CALIFORNIA ACADEMY of SCIENCES
SAN FRANCISCO STATE UNIVERSITY
San Francisco, CA
August 14 — 19, 2009
Monday, 17 August at San Francisco State University
Session length: half-day
Organizer: Leó Laporte (Professor Emeritus, Department of Earth and Planetary Sciences, University of California, Santa Cruz; 650-364-3386, email@example.com).
Description: The purpose of this workshop is to provide college instructors a basis for offering their own course on Charles Darwin. The presentation will use as a model a similar course I offered for many years for non-majors, both at Brown and at UC Santa Cruz, by means of a web site I designed that examines the life and chief work of Darwin:
I will review the web site, page by page, to describe the content, purpose, and logic of each page/topic, and answer questions on the way. My presentation will not mean reading each page, line by line, but instead be a kind of "voice over" as we go through it together. There will be enough time for my explication, their sharing their own possible experiences about teaching some aspect of Darwin, questions about pedagogy, and what in fact happens in the classroom, etc., etc. The overall goal is to enable others to develop their own course. A CD copy of the website will be made available to all participants at no charge.
Hands-on with Bio-Rad Molecular Biology Kits for Teachers
Monday and Tuesday,
17 and 18 August at San Francisco State University
Session length: All day Monday and Tuesday
Organizer: Julie Mathern (Bio-Rad Corporation; e-mail Julie-Mathern@Bio-Rad.com)
Description: Bio-Rad Corporation of Hercules, CA, is presenting
the following five hands-on workshops to give middle school, high school
and university instructors the opportunity to train in molecular techniques and also to try out some of the molecular
biology kits they offer to educators. There is no additional charge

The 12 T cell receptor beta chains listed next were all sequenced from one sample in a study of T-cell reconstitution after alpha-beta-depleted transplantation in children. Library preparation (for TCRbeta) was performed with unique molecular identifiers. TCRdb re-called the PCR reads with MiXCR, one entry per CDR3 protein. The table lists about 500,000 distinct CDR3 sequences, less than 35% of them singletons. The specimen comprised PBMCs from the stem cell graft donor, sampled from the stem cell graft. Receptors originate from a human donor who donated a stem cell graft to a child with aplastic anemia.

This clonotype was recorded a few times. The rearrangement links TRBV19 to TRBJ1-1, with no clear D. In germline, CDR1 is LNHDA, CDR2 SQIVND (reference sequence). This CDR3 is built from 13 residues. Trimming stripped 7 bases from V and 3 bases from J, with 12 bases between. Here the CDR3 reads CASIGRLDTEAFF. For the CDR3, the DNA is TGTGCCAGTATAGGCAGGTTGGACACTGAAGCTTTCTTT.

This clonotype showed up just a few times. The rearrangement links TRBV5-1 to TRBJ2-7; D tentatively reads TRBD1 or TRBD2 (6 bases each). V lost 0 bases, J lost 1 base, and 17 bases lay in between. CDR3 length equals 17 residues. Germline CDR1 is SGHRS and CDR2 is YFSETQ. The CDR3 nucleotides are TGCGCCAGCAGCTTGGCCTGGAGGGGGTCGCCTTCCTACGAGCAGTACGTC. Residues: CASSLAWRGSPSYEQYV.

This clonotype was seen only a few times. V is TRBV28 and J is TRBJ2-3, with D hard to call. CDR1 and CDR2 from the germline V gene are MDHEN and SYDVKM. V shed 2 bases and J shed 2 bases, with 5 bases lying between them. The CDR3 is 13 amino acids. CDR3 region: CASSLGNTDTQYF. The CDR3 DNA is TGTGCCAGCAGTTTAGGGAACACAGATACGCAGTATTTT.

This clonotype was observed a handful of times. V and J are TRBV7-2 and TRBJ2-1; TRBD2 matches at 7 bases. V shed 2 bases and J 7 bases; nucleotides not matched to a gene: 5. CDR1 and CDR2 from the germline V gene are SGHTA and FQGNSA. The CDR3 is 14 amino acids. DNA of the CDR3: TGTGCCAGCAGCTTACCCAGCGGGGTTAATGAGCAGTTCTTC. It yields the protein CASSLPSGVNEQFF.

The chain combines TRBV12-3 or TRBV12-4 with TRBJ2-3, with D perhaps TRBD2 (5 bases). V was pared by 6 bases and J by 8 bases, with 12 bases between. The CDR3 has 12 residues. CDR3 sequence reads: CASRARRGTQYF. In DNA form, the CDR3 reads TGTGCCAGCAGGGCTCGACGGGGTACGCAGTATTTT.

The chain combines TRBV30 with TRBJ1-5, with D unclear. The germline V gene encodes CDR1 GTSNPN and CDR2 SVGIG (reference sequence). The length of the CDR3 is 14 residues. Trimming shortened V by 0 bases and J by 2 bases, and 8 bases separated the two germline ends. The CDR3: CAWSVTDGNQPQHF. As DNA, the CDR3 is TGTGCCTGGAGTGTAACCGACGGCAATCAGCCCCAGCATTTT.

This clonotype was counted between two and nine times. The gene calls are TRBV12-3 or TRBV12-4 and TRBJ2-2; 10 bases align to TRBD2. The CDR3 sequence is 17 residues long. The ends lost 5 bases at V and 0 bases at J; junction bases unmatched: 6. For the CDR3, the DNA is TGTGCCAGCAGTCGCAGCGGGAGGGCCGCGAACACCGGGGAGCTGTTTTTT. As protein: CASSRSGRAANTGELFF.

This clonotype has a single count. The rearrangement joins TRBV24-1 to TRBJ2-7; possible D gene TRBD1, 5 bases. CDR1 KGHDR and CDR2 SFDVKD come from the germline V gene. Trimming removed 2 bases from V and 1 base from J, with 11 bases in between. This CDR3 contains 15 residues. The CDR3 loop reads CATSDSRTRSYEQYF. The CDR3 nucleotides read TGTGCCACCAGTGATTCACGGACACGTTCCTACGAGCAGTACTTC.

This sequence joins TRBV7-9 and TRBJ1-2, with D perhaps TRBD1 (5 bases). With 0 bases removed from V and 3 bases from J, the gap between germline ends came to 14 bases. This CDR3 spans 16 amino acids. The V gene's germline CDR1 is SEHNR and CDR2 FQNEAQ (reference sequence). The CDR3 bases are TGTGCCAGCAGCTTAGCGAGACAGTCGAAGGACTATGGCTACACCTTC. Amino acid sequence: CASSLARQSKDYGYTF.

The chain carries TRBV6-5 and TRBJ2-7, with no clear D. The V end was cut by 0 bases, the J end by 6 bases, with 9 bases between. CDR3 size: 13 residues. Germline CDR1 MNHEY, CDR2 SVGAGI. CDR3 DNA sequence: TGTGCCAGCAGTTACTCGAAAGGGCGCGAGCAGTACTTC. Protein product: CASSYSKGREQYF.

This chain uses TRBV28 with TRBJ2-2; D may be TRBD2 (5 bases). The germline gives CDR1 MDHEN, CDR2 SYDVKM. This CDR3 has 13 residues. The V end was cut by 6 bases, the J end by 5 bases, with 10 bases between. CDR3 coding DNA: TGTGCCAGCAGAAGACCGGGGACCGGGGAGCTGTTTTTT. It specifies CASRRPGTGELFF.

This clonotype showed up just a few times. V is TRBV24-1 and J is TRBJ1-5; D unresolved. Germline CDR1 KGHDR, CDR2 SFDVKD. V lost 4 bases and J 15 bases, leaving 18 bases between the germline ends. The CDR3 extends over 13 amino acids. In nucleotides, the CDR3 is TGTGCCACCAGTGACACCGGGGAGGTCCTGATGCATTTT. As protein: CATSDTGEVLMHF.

for these workshops. However, participants must be registered for the
meeting. A special "workshop-only" meeting registration is
available at the reduced fee of $10.00. Contact the AAASPD office (see
below) for more information on this. Be sure to wear your meeting badge
to each session.
Space is on an as available basis and preregistration is
required. Please indicate your interest in these workshops on the Advance
Upon request, Bio-Rad representatives will provide certificates
of attendance for those desiring to utilize these workshops for professional
|Monday, 9:00 a.m.
Using Bio-Rad Kits to Start a Biotech Program (1 hour)
Biotechnology impacts multiple subject areas and engages students in the rapidly changing scientific landscape. Looking for inquiry-based lab activities that are easy to set up, guaranteed to work, and come with complete curriculum? Join us for an overview of the Biotechnology Explorer program and learn how our kits and research-quality equipment combine to bring relevant real-world lab experiences to your students. The kits can be used individually to enhance your life science, agricultural or health science courses or in series as a complete biotechnology course.
|Monday, 10:30 a.m.
Cloning and Sequencing Explorer Series (1 hour)
In this unique modular lab series, students are guided through an innovative research workflow identical to those performed in genomics labs worldwide. Learn about this multiple-week lab course, where students combine traditional and cutting edge molecular biology techniques and bioinformatics to clone, sequence, and analyze a housekeeping gene from a plant of your choice ensuring each class produces unique and novel data.
|Monday, 1:30 p.m.
Characterize a Novel Gene with GAPDH PCR (2.5 hours)
How do you clone a gene when you don’t know the DNA sequence? Glyceraldehyde 3-phosphate dehydrogenase (GAPDH) is a vital metabolic enzyme involved in one of the most basic of biological processes – glycolysis in respiration. In this workshop you will use degenerate and nested PCR primers from this highly conserved gene to amplify GAPDH genes from uncharacterized organisms as the first step towards cloning.
|Tuesday, 9:00 a.m.
Genes in a Bottle™ Kit (1 hour)
Can I see your DNA? Introduce your students to molecular biology with their own DNA. In this hands-on workshop you will extract the DNA from your own cheek cells then watch it precipitate. Bring only your imagination and take home your own DNA — in a necklace!
|Tuesday, 10:30 a.m.
pGLO™ Bacterial Transformation Kit (1 hour)
Genetic engineering has led to a phenomenal explosion of new health treatments, agricultural applications, and environmental solutions. In this hands-on workshop, you will create your own genetically modified organisms and designer proteins and explore the mechanisms of gene expression and genetic selection. You will transform bacteria with a bioluminescent jellyfish gene that codes for Green Fluorescent Protein (GFP)! AP Biology Lab 6. All participants will receive a free UV lamp and lab prep DVD!
|Tuesday, 1:30 p.m.
What's Next after pGLO™ Bacterial Transformation? (2 hours)